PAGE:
Felicity Long
Felicity Long

When I did a hard-hat tour of the Berlin Brandenburg Airport back in 2010, I couldn't wait to share the news.

The timing for a glossy new airport in one of Europe's most exciting destinations was perfect; the city was still sweeping up the confetti from its 2009 celebrations marking the 20th anniversary of the fall of the Berlin Wall and was glorying in its unchallenged status as an A-list hot spot. In addition, the location made it a perfect jumping-off point for the exploration of Central and Eastern Europe, which were then just starting to elbow their way onto the tourism stage for mainstream American tourists.

Plus, the airport design was being giddily touted as an improvement on anything else out there -- after all, it was newbuild, and the designers boasted about how they had studied, and learned from, the mistakes of other airports round the world.

Green technology, zippy baggage handling, cool amenities and well-thought-out people flow through security -- the airport would have it all.

Called BER for short, Berlin Brandenburg would replace both Berlin Tegel Airport, a relic from WWII, and Berlin Schonefeld Airport, formerly the airport for East Berlin.

At the time, Air Berlin was poised to benefit from a dominating presence as the airport, which promised to be able to handle up to 27 million passengers from day one, eventually increasing to 40 million.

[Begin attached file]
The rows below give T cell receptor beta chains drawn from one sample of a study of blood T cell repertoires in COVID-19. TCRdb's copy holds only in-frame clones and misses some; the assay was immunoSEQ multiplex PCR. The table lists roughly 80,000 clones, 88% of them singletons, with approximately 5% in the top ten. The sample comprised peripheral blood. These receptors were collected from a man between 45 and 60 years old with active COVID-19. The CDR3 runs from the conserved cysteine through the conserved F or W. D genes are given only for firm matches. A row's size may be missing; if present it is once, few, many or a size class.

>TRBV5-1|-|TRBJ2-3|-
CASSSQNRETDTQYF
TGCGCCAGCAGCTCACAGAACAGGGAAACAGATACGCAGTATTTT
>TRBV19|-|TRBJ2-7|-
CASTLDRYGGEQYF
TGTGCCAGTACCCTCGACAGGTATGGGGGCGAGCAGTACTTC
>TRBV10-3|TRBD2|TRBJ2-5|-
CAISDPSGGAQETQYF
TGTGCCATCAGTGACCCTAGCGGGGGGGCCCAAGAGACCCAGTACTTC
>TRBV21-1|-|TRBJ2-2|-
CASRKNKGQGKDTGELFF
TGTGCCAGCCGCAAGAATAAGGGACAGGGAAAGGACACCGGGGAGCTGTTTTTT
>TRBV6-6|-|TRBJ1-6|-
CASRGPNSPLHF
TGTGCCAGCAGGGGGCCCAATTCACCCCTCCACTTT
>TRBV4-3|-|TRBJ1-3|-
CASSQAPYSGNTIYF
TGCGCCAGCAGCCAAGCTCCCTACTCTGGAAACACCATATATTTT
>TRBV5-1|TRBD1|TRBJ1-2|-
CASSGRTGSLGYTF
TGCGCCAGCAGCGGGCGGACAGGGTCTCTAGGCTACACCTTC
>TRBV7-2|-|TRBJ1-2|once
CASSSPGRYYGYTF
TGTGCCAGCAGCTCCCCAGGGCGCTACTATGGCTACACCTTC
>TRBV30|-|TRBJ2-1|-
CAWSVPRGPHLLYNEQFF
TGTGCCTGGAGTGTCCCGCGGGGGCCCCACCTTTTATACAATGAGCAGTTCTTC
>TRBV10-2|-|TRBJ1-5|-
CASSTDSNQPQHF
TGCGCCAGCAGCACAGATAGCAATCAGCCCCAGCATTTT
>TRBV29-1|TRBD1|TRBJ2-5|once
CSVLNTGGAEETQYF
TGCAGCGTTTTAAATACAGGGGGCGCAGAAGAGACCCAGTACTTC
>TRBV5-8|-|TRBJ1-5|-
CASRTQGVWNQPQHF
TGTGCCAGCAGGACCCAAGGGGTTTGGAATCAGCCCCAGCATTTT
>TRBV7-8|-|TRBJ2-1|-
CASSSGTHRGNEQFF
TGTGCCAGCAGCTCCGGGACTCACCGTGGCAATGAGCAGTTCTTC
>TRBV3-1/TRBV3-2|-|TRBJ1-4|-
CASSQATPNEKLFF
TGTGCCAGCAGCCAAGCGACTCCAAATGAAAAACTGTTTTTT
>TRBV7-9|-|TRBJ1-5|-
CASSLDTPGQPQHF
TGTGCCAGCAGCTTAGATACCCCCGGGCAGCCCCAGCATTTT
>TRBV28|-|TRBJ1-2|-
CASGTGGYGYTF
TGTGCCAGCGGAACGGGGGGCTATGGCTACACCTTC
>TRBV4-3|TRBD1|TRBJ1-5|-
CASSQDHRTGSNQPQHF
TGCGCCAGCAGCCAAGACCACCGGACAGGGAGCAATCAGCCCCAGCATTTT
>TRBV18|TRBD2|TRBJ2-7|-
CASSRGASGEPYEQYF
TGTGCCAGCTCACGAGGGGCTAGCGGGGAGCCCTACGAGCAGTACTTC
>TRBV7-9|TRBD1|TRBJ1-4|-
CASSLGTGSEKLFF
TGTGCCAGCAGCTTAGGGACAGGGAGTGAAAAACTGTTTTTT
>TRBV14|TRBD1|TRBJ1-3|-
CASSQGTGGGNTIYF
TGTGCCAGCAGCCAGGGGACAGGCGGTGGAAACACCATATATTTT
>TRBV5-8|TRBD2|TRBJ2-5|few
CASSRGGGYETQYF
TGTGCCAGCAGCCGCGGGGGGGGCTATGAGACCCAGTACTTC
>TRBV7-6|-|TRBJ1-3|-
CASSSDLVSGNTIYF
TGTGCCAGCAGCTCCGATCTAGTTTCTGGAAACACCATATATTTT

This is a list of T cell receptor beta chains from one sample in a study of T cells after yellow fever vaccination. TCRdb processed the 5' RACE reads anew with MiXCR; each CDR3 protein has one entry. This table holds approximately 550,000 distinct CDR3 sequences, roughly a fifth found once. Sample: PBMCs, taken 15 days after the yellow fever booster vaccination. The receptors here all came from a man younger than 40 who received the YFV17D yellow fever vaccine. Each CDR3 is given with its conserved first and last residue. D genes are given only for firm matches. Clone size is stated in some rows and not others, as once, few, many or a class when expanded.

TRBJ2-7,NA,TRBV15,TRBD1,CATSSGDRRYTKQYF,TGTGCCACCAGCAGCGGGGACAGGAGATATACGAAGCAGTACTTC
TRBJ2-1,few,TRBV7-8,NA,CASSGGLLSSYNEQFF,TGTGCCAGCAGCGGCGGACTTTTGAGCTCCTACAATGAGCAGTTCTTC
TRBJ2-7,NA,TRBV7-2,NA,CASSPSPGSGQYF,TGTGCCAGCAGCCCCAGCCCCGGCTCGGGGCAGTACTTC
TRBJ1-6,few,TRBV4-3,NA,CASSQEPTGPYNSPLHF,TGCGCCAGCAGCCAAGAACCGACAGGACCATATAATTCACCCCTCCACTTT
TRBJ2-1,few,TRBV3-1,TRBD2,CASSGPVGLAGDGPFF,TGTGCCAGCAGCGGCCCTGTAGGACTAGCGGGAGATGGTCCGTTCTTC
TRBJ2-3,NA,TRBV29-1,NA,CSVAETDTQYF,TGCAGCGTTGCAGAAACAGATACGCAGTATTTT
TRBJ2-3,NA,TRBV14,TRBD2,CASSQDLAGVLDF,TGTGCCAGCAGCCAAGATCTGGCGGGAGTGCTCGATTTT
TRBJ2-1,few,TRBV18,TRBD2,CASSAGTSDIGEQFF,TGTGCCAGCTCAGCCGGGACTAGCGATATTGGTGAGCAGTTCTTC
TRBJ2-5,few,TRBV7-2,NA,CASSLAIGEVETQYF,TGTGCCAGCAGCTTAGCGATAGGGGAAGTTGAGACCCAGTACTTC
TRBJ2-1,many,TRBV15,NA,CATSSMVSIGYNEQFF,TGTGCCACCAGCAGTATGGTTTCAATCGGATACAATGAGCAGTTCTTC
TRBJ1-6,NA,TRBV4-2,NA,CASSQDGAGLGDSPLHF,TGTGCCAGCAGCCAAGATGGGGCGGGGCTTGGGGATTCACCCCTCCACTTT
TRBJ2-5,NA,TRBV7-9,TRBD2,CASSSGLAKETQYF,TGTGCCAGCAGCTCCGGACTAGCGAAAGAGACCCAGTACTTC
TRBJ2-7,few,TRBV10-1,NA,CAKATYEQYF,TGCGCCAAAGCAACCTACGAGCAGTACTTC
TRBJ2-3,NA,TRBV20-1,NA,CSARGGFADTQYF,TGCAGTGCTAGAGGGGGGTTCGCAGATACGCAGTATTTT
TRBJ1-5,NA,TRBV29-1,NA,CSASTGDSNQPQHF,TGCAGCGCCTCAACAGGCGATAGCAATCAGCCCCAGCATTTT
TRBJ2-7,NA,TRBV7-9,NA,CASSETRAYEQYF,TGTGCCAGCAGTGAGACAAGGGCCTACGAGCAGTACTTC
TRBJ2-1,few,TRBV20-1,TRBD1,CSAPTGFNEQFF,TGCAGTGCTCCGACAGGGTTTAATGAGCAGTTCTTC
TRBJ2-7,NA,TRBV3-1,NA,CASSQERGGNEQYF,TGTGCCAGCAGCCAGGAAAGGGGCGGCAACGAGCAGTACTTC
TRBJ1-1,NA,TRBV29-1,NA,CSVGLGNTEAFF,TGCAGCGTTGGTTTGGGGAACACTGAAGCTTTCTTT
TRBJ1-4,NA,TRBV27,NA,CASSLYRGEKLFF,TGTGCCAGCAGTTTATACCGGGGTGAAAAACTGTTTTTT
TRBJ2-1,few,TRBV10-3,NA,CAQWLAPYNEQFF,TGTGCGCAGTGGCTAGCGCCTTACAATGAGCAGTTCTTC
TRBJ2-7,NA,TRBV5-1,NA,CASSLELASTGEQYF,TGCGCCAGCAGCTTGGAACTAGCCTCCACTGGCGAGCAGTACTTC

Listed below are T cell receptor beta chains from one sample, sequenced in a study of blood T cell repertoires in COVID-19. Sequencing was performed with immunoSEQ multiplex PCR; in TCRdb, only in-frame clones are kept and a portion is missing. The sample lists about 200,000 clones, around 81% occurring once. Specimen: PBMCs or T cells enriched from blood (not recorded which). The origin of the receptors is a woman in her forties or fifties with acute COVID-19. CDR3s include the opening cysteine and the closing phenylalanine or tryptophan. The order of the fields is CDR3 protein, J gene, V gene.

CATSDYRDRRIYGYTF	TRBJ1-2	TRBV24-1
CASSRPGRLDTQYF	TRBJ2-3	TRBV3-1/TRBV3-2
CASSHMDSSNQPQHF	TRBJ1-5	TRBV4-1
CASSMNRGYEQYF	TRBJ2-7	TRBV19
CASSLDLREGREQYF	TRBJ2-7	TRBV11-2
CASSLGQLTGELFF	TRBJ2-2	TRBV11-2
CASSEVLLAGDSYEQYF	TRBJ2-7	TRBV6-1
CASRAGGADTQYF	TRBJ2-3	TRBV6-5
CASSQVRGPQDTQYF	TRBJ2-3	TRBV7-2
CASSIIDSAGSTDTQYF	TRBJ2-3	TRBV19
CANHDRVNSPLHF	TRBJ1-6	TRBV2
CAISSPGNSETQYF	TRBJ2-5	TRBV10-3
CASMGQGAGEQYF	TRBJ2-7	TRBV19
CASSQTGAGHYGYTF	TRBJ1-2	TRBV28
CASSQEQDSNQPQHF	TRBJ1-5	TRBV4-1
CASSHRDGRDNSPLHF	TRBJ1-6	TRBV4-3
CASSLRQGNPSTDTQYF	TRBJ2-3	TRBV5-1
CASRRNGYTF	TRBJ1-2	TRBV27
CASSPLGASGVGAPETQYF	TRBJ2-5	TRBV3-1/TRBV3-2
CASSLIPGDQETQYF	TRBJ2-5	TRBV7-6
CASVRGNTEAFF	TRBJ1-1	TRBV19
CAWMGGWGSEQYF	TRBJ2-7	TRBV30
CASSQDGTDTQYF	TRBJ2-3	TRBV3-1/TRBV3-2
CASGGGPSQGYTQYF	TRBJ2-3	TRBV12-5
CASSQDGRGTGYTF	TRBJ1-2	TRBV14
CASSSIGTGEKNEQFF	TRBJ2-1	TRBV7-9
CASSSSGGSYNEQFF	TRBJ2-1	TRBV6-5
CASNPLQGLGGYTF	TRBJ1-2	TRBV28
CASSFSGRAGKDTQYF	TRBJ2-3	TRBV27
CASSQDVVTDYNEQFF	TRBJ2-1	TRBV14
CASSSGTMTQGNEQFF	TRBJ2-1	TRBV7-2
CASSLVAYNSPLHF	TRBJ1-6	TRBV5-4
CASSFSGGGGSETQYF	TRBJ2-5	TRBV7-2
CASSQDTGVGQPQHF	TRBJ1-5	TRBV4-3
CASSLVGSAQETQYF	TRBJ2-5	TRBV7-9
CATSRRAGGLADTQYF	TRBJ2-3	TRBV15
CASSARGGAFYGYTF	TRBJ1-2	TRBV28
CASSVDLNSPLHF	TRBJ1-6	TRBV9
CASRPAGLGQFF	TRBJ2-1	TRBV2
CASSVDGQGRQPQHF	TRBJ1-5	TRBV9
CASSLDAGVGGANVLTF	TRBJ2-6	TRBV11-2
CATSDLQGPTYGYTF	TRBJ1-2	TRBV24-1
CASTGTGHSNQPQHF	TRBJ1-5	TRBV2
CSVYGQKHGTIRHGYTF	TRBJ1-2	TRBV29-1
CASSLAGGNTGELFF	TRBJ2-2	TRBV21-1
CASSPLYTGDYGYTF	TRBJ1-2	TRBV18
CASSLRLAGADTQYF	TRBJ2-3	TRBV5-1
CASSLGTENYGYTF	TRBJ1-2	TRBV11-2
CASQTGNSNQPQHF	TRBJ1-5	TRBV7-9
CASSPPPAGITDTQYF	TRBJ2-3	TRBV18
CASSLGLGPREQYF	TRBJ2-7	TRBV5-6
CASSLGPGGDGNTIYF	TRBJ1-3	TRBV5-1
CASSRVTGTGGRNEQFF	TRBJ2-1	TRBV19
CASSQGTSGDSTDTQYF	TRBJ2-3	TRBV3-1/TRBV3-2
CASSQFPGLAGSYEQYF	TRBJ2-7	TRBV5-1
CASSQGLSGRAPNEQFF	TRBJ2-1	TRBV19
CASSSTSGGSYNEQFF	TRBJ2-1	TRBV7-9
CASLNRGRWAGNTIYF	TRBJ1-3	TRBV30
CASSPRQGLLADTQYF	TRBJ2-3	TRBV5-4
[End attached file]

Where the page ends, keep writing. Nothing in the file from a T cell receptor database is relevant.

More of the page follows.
A lot has changed since then.

Air Berlin is no more, the airport opening date was delayed and delayed again due to a number of wide-ranging issues, including construction and permit delays, and after awhile, projected opening dates were seen as largely symbolic, even by those in charge.

But just when it seemed like the quicksand that this project has been mired in for nearly a decade was about to engulf it forever, we now have a new opening date, a real one, and it's just around the corner.

BER is slated be operational on Oct. 31, and Lufthansa Group is saying that all of its Berlin flights will take off and land at the airport starting Nov. 8.

The carrier will operate its last scheduled departure from Tegel Airport on Nov. 7, after which that airport is reportedly going to close and possibly be repurposed into some other sort of venue.

In all, six Lufthansa Group airlines will operate about 700 flights a week to and from Berlin, with up to 33,000 passengers a day.

Austrian Airlines, Swiss and Brussels Airlines will also start operations at BER on Nov. 8; Eurowings will start on Nov. 4.

According to Lufthansa, existing reservations will be rebooked with no change in departure or arrival times.

In more good news, BER will feature smooth rail connections into the city and will be incorporated into the Deutsche Bahn transportation network.

As for Schonefeld Airport, its fate is that instead of closing, it will be expanded to help accommodate the massive growth in passenger numbers traveling to and through the city in recent years.

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